Tourism is Florida’s most important industry. Theme parks, hotels, car rentals and restaurants depend on it to keep afloat.
But the coronavirus pandemic continues, so too does the gloomy outlook for Florida’s signature industry.
A recent study by Destinations Florida, an association representing local tourism bureaus throughout the state, showed the depths of it — in April, tourism revenue was down 82% and hotel occupancy had fallen 71% year-over-year.
Still, there are some signs of recovery. One source of hope: Timeshares.
Despite a spate of negative headlines on case numbers and death records, there is still demand for accommodations that provide for social distancing and show a commitment to extraordinary cleaning and safety measures.
Timeshares check both boxes.
In the early phases of the economic recovery, the American Resort Development Association took charge and produced the “Timeshare Safe Welcome” guide to help facilities live up to stringent health and safety standards so families can travel with peace of mind.
The guide is key as travelers are increasingly opting to drive to their vacation destination over flying. In the timeshare industry, that means tourists who own timeshares overseas are swapping them out for something stateside. As Florida is the timeshare capital of the nation, many of those travelers will end up spending their vacation weeks in the Sunshine State.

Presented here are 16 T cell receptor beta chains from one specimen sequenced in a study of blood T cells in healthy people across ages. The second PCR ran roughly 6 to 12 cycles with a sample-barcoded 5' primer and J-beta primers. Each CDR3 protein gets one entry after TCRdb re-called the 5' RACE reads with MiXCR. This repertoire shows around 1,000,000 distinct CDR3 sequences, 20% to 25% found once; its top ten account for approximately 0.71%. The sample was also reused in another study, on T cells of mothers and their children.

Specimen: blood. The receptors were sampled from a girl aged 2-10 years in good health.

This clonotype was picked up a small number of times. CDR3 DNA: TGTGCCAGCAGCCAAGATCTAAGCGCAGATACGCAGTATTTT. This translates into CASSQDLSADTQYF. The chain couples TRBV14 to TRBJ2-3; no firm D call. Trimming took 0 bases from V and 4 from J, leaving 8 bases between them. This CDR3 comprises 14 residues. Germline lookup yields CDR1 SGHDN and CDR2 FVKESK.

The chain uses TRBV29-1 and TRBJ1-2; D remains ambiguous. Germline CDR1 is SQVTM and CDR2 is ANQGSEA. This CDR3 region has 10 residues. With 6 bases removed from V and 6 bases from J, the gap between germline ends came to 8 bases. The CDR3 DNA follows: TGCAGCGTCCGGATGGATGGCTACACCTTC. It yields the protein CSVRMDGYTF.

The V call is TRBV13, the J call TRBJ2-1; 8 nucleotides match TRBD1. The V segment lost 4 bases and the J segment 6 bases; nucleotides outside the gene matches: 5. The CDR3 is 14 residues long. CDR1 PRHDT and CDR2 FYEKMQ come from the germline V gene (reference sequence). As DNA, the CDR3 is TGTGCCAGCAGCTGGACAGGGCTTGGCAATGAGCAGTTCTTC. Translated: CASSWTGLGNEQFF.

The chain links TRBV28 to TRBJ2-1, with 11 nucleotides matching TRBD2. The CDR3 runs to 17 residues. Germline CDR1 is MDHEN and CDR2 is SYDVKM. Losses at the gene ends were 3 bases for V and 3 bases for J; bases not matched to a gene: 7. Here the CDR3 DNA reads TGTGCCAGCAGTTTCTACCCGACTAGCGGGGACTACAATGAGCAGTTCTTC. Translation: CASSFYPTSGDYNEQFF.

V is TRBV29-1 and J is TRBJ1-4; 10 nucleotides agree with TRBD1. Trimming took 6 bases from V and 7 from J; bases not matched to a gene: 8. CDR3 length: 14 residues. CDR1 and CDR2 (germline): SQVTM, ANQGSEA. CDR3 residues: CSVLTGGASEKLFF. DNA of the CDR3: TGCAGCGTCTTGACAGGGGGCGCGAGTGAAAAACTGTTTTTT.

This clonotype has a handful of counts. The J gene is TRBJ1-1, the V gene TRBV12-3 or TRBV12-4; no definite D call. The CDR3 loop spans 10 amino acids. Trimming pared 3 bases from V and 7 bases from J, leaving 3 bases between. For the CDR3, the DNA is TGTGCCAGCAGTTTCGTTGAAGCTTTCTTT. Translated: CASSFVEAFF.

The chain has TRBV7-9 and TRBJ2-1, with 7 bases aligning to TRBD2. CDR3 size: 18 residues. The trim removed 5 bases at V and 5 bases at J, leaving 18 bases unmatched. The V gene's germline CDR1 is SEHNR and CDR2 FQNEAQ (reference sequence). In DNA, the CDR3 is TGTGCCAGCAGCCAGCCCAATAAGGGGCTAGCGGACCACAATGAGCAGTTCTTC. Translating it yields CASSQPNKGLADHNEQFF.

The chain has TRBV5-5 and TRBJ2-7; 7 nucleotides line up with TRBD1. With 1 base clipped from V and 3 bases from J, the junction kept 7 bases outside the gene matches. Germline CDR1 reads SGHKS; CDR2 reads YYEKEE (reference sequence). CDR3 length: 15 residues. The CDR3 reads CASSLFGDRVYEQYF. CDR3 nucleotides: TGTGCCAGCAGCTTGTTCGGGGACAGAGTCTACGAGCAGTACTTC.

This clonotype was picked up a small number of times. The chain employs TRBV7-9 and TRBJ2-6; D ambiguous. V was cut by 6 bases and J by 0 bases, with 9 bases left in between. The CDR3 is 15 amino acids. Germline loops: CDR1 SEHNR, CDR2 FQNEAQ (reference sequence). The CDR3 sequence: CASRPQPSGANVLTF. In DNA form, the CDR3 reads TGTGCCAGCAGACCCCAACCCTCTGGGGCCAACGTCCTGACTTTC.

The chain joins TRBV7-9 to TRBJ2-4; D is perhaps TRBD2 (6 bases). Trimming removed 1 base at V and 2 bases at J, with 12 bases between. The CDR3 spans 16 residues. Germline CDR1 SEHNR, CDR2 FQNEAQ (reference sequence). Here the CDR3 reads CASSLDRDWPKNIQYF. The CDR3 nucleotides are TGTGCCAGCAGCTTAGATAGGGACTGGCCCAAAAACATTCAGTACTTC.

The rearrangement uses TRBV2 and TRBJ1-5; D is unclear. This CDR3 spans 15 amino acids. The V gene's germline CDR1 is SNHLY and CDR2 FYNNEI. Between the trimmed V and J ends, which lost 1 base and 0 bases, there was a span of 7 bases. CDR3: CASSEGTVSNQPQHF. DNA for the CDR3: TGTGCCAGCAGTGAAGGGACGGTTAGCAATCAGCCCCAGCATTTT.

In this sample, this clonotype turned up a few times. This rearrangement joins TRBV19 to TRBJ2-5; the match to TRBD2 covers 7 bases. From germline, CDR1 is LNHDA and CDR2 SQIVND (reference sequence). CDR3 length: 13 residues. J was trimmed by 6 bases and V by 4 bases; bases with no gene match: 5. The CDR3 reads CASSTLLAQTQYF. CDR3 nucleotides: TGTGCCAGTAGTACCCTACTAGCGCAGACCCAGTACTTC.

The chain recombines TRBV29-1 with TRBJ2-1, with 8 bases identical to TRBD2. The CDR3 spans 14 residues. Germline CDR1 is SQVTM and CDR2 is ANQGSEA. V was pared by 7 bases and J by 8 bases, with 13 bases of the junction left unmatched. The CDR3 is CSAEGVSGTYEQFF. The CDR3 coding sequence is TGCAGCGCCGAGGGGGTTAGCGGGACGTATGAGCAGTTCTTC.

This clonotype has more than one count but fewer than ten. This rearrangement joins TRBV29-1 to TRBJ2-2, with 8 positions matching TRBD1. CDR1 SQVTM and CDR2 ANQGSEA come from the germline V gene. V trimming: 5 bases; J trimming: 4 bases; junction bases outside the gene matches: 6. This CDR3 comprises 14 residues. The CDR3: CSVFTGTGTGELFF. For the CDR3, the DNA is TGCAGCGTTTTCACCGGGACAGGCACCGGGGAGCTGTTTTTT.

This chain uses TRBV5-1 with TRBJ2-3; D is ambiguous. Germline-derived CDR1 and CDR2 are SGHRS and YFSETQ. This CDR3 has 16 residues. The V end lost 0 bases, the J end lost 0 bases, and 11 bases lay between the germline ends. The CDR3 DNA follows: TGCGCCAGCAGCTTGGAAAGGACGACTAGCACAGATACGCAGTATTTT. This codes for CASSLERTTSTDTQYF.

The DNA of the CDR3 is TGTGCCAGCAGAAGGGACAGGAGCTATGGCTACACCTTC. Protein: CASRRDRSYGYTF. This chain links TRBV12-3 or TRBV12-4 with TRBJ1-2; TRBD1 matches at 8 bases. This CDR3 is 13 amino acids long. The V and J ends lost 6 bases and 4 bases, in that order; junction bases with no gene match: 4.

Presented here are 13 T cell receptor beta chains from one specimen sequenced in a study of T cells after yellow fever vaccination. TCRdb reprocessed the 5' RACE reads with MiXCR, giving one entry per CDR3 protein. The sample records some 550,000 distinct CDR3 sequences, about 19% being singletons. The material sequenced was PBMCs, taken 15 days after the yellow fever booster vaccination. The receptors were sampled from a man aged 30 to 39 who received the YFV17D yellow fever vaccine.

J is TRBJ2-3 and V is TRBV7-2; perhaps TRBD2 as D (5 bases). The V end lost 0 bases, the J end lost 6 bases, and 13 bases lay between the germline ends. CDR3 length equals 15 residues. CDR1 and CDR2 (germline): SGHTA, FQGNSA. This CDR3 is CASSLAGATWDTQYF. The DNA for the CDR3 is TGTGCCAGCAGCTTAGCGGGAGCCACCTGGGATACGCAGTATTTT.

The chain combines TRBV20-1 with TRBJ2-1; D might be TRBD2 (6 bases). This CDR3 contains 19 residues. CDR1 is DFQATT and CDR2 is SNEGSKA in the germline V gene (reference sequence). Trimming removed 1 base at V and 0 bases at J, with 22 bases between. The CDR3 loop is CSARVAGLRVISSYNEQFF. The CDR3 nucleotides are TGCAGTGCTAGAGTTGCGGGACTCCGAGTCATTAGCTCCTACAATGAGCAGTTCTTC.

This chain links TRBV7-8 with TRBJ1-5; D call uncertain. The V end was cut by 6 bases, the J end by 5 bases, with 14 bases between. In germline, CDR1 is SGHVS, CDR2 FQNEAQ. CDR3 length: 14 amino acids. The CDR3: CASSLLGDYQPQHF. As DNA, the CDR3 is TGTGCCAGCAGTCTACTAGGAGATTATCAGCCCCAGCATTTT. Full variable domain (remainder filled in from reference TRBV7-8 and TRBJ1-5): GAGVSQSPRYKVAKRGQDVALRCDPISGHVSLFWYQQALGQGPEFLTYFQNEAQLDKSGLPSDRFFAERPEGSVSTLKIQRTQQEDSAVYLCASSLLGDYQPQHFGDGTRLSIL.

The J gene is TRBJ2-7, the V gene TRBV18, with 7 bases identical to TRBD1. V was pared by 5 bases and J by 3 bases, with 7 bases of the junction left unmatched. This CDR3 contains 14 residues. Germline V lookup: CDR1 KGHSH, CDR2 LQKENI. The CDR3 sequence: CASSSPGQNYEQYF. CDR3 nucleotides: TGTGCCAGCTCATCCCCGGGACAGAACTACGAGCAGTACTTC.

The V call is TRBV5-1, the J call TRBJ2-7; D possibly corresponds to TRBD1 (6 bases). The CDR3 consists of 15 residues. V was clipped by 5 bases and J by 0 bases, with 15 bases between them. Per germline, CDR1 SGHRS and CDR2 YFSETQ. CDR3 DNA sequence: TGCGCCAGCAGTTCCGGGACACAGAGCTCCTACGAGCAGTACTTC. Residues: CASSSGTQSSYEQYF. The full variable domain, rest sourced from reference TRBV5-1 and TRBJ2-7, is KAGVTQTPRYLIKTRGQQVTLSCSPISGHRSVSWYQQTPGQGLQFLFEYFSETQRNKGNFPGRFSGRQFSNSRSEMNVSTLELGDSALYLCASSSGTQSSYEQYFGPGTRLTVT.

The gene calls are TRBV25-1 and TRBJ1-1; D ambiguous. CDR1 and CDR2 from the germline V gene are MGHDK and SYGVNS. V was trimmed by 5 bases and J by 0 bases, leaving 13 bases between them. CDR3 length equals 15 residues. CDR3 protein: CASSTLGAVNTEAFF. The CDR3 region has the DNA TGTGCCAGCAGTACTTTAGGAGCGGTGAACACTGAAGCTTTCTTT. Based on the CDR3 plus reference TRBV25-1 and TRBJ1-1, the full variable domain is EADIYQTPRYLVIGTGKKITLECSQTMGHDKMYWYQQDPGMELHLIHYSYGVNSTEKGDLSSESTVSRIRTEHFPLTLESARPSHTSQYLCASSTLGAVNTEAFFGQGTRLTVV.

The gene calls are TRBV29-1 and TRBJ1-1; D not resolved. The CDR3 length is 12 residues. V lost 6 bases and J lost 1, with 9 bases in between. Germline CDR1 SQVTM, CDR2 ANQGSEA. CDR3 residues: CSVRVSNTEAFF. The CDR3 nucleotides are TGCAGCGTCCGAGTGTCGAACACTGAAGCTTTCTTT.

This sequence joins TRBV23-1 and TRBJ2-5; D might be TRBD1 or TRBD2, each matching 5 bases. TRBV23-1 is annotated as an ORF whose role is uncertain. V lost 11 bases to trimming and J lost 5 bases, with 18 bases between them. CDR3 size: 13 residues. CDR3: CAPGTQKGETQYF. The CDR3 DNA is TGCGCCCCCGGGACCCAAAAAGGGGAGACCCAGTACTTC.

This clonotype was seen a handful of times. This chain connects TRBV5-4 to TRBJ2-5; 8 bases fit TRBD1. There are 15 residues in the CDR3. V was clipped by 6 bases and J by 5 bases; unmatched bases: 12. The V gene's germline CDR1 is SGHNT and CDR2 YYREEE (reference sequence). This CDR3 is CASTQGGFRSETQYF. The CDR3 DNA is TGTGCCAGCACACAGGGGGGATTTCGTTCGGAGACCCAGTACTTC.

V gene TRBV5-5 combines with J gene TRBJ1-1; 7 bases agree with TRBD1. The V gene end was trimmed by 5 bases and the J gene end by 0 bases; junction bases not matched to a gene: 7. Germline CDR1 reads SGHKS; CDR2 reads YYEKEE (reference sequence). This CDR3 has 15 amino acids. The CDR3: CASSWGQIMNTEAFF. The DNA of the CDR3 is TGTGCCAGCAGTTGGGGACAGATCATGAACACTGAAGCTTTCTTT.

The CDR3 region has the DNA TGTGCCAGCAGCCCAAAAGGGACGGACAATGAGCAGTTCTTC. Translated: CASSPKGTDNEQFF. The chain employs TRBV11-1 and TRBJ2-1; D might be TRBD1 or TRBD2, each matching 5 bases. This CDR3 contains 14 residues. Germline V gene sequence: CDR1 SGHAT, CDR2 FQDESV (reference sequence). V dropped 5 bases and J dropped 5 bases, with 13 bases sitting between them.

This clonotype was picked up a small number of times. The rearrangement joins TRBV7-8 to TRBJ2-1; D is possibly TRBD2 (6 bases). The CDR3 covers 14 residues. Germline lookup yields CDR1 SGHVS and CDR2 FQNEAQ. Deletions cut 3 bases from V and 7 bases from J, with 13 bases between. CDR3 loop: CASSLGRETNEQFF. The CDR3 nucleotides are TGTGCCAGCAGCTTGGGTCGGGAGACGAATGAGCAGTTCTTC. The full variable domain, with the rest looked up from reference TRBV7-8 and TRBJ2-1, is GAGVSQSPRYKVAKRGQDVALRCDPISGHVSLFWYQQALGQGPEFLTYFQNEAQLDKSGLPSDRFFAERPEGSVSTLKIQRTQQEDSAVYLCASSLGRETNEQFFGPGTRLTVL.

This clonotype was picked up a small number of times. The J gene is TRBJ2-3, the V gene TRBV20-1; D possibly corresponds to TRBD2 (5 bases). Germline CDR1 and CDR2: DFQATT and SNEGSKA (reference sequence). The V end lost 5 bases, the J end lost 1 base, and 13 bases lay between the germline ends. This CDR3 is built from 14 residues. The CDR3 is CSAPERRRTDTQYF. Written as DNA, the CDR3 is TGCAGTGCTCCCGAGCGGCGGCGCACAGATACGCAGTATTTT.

That, of course, bodes well for the timeshare business. The more tourists who end up flocking to Florida, the more employees — from housekeepers to property managers — can return to work.
It also helps the economy as a whole. During these uncertain times, timeshares are doing their part to help in recovery by stepping up and offering unprecedented flexibility to their customers.
Many timeshare providers are offering generous cancellation policies. One developer has gone above and beyond, allowing travelers to cancel bookings any time prior to check-in for reservations made through Dec. 31, 2020. Others have waived all fees or fine print that would have docked points for late cancellations.
Such policies are not only pro-consumer, they are also pro-Florida. By offering such flexibility, timeshare companies are ensuring those tourists will arrive eventually, even if they don’t arrive immediately.
When they do arrive, Florida’s economy will be ready roll out the welcome mat.